In this section, we will see the software called 'Scratch', which is a safe and playful learning environment that engages all kids in thinking creatively.
Programming is defined as the art of writing instructions to communicate to a computer what to do. A set of instructions is known as a program. The instructions are communicated in what is known as a programming language, and there are thousands of such languages.
Scratch is software used to create animations, cartoons, and games easily. On the other hand, Scratch is a visual programming tool. It was invented in the Massachusetts Institute of Technology (MIT) Media Lab to make programming easier and more fun to learn.
It promotes computational thinking and problem-solving skills, innovative teaching and learning, self-expression and collaboration and equity in computing.
It is always free and is available in more than \(70\) languages.
Scratch takes its name from a technique employed by disk jockeys called "scratching", where vinyl records are clipped together and managed on a turntable to create different sound effects and music. Like scratching, the website lets users mix together different media (including graphics, sound, and other programs) in creative ways by creating and 'remixing' projects, like video games, animations, and simulations.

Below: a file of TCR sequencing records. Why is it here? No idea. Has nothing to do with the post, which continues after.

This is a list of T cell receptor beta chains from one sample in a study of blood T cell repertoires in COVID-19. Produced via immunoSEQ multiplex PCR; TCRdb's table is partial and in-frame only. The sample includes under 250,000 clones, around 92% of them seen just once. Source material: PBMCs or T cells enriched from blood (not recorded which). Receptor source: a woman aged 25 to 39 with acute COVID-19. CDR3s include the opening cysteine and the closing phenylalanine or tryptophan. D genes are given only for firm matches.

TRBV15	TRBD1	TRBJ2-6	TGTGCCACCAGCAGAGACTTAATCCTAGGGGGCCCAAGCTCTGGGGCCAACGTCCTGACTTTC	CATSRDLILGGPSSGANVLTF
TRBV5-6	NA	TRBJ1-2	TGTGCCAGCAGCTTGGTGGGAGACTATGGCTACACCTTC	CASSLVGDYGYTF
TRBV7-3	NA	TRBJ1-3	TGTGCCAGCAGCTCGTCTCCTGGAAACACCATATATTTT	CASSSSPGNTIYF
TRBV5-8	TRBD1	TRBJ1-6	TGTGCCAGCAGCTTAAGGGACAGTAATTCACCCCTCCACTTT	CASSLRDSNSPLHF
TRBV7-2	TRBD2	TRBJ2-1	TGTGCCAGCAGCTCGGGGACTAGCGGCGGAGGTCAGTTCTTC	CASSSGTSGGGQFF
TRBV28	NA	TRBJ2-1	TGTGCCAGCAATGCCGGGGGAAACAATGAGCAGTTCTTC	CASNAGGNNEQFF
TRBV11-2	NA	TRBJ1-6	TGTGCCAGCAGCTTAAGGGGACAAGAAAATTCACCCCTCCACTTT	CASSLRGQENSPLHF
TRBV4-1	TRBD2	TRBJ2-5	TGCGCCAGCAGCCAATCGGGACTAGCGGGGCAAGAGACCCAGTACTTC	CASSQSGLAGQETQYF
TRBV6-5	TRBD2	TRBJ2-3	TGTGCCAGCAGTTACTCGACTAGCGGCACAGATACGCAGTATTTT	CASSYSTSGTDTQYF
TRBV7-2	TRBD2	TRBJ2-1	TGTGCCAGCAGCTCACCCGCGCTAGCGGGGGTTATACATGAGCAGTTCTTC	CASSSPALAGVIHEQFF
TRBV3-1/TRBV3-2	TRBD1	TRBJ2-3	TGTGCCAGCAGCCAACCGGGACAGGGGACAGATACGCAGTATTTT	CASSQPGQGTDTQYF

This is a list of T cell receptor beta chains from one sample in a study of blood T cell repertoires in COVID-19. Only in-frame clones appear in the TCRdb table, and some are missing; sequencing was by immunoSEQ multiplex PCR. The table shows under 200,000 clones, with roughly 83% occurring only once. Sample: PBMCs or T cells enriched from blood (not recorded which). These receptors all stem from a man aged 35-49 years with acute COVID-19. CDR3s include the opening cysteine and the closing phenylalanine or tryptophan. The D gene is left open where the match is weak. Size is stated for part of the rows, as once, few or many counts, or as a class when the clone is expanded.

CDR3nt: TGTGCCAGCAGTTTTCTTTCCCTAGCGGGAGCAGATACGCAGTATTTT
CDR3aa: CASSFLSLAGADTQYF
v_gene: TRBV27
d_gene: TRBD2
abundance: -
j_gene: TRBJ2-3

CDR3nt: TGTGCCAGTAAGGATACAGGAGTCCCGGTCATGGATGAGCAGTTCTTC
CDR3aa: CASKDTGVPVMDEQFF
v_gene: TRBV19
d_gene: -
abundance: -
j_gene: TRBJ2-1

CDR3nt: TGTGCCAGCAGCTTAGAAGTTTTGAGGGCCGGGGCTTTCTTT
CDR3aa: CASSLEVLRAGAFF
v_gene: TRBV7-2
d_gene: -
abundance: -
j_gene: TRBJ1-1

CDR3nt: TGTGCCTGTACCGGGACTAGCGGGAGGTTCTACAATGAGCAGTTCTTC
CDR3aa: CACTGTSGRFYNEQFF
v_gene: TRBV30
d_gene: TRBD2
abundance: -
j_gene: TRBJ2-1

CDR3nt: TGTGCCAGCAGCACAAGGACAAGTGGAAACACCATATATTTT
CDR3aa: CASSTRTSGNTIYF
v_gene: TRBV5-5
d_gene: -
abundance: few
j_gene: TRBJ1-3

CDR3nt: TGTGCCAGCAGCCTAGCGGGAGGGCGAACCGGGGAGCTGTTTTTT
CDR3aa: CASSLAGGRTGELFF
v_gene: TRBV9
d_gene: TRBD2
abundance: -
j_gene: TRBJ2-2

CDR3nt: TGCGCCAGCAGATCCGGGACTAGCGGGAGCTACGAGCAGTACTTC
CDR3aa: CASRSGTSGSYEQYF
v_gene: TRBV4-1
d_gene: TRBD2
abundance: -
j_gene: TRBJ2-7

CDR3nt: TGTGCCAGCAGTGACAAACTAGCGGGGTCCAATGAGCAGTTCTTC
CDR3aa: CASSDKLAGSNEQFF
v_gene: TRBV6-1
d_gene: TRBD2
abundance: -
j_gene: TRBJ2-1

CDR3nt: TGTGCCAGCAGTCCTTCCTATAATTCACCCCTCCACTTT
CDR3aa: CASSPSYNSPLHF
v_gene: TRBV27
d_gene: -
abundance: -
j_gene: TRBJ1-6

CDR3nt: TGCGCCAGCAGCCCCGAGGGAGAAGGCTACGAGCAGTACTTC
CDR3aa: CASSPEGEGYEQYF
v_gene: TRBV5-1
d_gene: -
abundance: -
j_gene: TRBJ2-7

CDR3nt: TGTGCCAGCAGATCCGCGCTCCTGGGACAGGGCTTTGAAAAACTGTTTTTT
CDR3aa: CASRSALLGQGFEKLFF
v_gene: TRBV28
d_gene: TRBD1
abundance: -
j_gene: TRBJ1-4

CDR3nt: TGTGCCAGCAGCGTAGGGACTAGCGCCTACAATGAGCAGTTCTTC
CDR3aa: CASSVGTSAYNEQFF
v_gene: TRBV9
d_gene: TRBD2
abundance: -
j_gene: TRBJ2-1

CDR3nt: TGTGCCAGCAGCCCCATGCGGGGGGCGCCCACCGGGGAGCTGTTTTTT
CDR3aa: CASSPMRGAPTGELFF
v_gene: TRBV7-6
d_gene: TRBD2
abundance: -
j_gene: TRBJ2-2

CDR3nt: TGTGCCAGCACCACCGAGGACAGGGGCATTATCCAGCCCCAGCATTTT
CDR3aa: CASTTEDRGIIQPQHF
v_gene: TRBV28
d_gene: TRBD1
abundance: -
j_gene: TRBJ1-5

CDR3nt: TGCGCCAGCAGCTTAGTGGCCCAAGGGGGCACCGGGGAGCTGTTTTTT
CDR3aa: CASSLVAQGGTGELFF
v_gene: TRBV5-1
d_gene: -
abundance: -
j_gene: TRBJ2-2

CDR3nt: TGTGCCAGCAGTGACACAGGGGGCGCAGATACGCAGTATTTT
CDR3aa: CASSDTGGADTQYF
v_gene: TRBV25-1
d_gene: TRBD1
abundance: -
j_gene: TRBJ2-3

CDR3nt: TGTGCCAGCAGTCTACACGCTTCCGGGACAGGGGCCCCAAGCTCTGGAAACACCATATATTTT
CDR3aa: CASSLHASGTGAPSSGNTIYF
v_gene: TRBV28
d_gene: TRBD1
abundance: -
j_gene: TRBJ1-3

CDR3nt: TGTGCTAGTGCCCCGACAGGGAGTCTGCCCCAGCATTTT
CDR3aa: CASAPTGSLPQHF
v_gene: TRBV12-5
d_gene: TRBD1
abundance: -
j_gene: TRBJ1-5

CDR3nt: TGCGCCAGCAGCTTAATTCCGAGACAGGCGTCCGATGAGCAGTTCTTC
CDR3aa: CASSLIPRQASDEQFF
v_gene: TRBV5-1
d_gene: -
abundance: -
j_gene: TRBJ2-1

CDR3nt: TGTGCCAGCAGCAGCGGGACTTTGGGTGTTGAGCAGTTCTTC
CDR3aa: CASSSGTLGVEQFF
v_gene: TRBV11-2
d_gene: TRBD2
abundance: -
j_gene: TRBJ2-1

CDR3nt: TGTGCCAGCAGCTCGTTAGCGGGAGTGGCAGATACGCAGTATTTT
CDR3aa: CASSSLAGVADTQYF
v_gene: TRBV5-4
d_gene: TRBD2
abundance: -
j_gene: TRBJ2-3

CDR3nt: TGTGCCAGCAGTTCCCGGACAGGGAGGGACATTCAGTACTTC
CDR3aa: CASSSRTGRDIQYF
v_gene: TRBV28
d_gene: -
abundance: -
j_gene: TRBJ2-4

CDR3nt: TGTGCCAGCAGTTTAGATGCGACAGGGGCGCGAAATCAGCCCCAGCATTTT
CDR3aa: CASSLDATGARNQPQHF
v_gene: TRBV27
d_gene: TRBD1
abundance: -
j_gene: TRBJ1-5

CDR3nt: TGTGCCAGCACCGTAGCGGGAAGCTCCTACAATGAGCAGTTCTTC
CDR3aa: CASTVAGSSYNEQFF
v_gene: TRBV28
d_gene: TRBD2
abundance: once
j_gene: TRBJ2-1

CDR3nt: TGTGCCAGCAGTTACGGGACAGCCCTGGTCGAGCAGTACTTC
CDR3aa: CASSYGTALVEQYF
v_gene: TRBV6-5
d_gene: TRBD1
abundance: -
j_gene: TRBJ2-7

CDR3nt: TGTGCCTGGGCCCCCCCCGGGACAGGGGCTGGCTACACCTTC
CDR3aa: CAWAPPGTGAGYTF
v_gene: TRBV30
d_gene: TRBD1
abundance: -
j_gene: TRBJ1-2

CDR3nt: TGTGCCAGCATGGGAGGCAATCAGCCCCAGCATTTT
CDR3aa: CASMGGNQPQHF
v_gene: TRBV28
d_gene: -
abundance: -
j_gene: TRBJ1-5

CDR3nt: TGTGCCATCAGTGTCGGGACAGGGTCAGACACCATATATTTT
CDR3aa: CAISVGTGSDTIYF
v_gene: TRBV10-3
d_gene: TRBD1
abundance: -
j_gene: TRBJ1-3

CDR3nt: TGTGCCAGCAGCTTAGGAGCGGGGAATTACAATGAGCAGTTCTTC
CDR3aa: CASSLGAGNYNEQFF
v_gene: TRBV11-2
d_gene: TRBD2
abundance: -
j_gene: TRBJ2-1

Scratch is more comfortable to use than most other programming languages for many reasons:
- You don't have to memorise or type any commands: they're all on-screen, so you can just drag and drop them.
- Commands work together like jigsaw pieces, so there are strong visual hints about how you can combine them.
- Error messages are rare. Because Scratch commands lock together, programs always make some kind of sense. If you fail to get what you expected, writing a program with logical errors is still possible. Scratch guides you to write things that work, rather than nagging you when they don't.
- The commands are colour-coded and categorised, so you can easily find the command when needed. The commands in Scratch simplify common activities in games, such as testing whether a missile has hit an alien (collision detection) or rotating a character on screen.